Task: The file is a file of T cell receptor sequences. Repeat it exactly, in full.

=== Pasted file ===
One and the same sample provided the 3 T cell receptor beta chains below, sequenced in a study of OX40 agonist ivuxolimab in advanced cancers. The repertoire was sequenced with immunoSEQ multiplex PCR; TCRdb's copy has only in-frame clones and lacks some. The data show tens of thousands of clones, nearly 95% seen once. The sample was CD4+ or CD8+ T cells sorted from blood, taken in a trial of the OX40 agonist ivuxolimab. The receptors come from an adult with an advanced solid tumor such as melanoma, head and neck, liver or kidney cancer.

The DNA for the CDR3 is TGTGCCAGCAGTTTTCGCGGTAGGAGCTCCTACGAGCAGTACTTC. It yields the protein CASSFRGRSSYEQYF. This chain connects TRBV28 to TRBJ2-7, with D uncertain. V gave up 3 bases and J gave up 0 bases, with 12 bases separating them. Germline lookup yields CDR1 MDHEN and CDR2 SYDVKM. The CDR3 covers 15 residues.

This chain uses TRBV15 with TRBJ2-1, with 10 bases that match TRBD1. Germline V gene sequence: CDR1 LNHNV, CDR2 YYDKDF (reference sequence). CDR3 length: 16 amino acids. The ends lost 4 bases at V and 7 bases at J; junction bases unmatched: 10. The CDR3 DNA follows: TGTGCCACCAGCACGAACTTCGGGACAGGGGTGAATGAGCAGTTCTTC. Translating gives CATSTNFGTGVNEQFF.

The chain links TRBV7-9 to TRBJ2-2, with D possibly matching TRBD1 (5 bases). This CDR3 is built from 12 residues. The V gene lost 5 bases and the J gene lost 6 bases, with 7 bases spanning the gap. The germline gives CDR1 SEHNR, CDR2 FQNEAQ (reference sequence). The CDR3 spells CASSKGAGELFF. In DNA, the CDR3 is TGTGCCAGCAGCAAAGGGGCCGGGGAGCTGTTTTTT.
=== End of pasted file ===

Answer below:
One and the same sample provided the 3 T cell receptor beta chains below, sequenced in a study of OX40 agonist ivuxolimab in advanced cancers. The repertoire was sequenced with immunoSEQ multiplex PCR; TCRdb's copy has only in-frame clones and lacks some. The data show tens of thousands of clones, nearly 95% seen once. The sample was CD4+ or CD8+ T cells sorted from blood, taken in a trial of the OX40 agonist ivuxolimab. The receptors come from an adult with an advanced solid tumor such as melanoma, head and neck, liver or kidney cancer.

The DNA for the CDR3 is TGTGCCAGCAGTTTTCGCGGTAGGAGCTCCTACGAGCAGTACTTC. It yields the protein CASSFRGRSSYEQYF. This chain connects TRBV28 to TRBJ2-7, with D uncertain. V gave up 3 bases and J gave up 0 bases, with 12 bases separating them. Germline lookup yields CDR1 MDHEN and CDR2 SYDVKM. The CDR3 covers 15 residues.

This chain uses TRBV15 with TRBJ2-1, with 10 bases that match TRBD1. Germline V gene sequence: CDR1 LNHNV, CDR2 YYDKDF (reference sequence). CDR3 length: 16 amino acids. The ends lost 4 bases at V and 7 bases at J; junction bases unmatched: 10. The CDR3 DNA follows: TGTGCCACCAGCACGAACTTCGGGACAGGGGTGAATGAGCAGTTCTTC. Translating gives CATSTNFGTGVNEQFF.

The chain links TRBV7-9 to TRBJ2-2, with D possibly matching TRBD1 (5 bases). This CDR3 is built from 12 residues. The V gene lost 5 bases and the J gene lost 6 bases, with 7 bases spanning the gap. The germline gives CDR1 SEHNR, CDR2 FQNEAQ (reference sequence). The CDR3 spells CASSKGAGELFF. In DNA, the CDR3 is TGTGCCAGCAGCAAAGGGGCCGGGGAGCTGTTTTTT.